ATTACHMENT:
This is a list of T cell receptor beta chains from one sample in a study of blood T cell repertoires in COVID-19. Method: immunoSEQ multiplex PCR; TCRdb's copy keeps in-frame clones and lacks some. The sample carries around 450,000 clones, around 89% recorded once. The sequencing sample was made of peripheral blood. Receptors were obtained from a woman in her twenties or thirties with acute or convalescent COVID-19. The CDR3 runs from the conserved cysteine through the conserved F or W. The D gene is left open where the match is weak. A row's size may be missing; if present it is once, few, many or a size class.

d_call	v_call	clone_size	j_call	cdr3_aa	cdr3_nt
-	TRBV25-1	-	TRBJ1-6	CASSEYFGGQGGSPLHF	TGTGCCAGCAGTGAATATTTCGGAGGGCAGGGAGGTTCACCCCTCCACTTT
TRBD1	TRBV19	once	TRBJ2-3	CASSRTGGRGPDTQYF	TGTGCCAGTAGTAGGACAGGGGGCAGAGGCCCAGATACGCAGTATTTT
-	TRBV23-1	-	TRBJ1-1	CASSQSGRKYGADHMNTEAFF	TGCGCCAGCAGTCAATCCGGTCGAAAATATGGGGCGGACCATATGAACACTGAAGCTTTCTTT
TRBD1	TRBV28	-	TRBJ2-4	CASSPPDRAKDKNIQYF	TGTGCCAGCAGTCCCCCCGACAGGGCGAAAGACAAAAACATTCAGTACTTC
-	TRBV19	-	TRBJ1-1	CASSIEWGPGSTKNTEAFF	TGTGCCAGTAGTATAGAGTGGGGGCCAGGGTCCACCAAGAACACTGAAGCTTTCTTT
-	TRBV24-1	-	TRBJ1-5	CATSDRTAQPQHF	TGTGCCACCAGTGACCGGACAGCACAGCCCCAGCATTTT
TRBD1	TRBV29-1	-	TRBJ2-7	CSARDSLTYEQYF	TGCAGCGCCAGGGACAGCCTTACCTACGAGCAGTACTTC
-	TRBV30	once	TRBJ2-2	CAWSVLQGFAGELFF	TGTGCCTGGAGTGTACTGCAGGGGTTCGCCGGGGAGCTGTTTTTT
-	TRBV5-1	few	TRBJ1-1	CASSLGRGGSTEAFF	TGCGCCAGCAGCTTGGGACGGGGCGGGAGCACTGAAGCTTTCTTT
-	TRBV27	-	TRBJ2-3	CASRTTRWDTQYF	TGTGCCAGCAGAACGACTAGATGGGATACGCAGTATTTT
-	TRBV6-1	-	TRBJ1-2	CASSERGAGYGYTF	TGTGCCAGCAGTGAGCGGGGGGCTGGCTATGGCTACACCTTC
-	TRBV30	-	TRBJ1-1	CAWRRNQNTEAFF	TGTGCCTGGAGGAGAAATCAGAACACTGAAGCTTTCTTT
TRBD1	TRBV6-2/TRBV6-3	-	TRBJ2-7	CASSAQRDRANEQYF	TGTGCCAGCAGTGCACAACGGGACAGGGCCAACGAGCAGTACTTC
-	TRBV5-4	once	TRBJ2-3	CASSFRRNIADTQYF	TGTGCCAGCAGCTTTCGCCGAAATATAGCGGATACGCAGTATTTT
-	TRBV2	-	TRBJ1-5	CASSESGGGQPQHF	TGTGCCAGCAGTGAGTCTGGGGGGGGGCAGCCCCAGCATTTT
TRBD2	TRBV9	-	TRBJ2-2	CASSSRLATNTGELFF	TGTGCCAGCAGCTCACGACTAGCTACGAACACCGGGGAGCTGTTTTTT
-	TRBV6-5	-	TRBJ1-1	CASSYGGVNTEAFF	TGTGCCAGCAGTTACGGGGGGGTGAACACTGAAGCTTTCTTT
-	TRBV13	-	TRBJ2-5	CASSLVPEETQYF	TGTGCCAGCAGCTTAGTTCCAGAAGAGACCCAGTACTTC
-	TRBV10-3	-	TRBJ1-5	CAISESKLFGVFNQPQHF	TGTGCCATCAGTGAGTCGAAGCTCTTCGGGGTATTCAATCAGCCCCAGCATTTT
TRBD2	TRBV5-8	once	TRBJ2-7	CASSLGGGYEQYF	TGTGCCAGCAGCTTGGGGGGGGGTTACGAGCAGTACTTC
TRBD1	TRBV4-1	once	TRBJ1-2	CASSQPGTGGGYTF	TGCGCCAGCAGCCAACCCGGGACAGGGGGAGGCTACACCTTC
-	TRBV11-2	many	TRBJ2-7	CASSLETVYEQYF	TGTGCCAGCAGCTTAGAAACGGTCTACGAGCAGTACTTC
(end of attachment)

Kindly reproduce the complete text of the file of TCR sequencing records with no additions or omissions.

This is a list of T cell receptor beta chains from one sample in a study of blood T cell repertoires in COVID-19. Method: immunoSEQ multiplex PCR; TCRdb's copy keeps in-frame clones and lacks some. The sample carries around 450,000 clones, around 89% recorded once. The sequencing sample was made of peripheral blood. Receptors were obtained from a woman in her twenties or thirties with acute or convalescent COVID-19. The CDR3 runs from the conserved cysteine through the conserved F or W. The D gene is left open where the match is weak. A row's size may be missing; if present it is once, few, many or a size class.

d_call	v_call	clone_size	j_call	cdr3_aa	cdr3_nt
-	TRBV25-1	-	TRBJ1-6	CASSEYFGGQGGSPLHF	TGTGCCAGCAGTGAATATTTCGGAGGGCAGGGAGGTTCACCCCTCCACTTT
TRBD1	TRBV19	once	TRBJ2-3	CASSRTGGRGPDTQYF	TGTGCCAGTAGTAGGACAGGGGGCAGAGGCCCAGATACGCAGTATTTT
-	TRBV23-1	-	TRBJ1-1	CASSQSGRKYGADHMNTEAFF	TGCGCCAGCAGTCAATCCGGTCGAAAATATGGGGCGGACCATATGAACACTGAAGCTTTCTTT
TRBD1	TRBV28	-	TRBJ2-4	CASSPPDRAKDKNIQYF	TGTGCCAGCAGTCCCCCCGACAGGGCGAAAGACAAAAACATTCAGTACTTC
-	TRBV19	-	TRBJ1-1	CASSIEWGPGSTKNTEAFF	TGTGCCAGTAGTATAGAGTGGGGGCCAGGGTCCACCAAGAACACTGAAGCTTTCTTT
-	TRBV24-1	-	TRBJ1-5	CATSDRTAQPQHF	TGTGCCACCAGTGACCGGACAGCACAGCCCCAGCATTTT
TRBD1	TRBV29-1	-	TRBJ2-7	CSARDSLTYEQYF	TGCAGCGCCAGGGACAGCCTTACCTACGAGCAGTACTTC
-	TRBV30	once	TRBJ2-2	CAWSVLQGFAGELFF	TGTGCCTGGAGTGTACTGCAGGGGTTCGCCGGGGAGCTGTTTTTT
-	TRBV5-1	few	TRBJ1-1	CASSLGRGGSTEAFF	TGCGCCAGCAGCTTGGGACGGGGCGGGAGCACTGAAGCTTTCTTT
-	TRBV27	-	TRBJ2-3	CASRTTRWDTQYF	TGTGCCAGCAGAACGACTAGATGGGATACGCAGTATTTT
-	TRBV6-1	-	TRBJ1-2	CASSERGAGYGYTF	TGTGCCAGCAGTGAGCGGGGGGCTGGCTATGGCTACACCTTC
-	TRBV30	-	TRBJ1-1	CAWRRNQNTEAFF	TGTGCCTGGAGGAGAAATCAGAACACTGAAGCTTTCTTT
TRBD1	TRBV6-2/TRBV6-3	-	TRBJ2-7	CASSAQRDRANEQYF	TGTGCCAGCAGTGCACAACGGGACAGGGCCAACGAGCAGTACTTC
-	TRBV5-4	once	TRBJ2-3	CASSFRRNIADTQYF	TGTGCCAGCAGCTTTCGCCGAAATATAGCGGATACGCAGTATTTT
-	TRBV2	-	TRBJ1-5	CASSESGGGQPQHF	TGTGCCAGCAGTGAGTCTGGGGGGGGGCAGCCCCAGCATTTT
TRBD2	TRBV9	-	TRBJ2-2	CASSSRLATNTGELFF	TGTGCCAGCAGCTCACGACTAGCTACGAACACCGGGGAGCTGTTTTTT
-	TRBV6-5	-	TRBJ1-1	CASSYGGVNTEAFF	TGTGCCAGCAGTTACGGGGGGGTGAACACTGAAGCTTTCTTT
-	TRBV13	-	TRBJ2-5	CASSLVPEETQYF	TGTGCCAGCAGCTTAGTTCCAGAAGAGACCCAGTACTTC
-	TRBV10-3	-	TRBJ1-5	CAISESKLFGVFNQPQHF	TGTGCCATCAGTGAGTCGAAGCTCTTCGGGGTATTCAATCAGCCCCAGCATTTT
TRBD2	TRBV5-8	once	TRBJ2-7	CASSLGGGYEQYF	TGTGCCAGCAGCTTGGGGGGGGGTTACGAGCAGTACTTC
TRBD1	TRBV4-1	once	TRBJ1-2	CASSQPGTGGGYTF	TGCGCCAGCAGCCAACCCGGGACAGGGGGAGGCTACACCTTC
-	TRBV11-2	many	TRBJ2-7	CASSLETVYEQYF	TGTGCCAGCAGCTTAGAAACGGTCTACGAGCAGTACTTC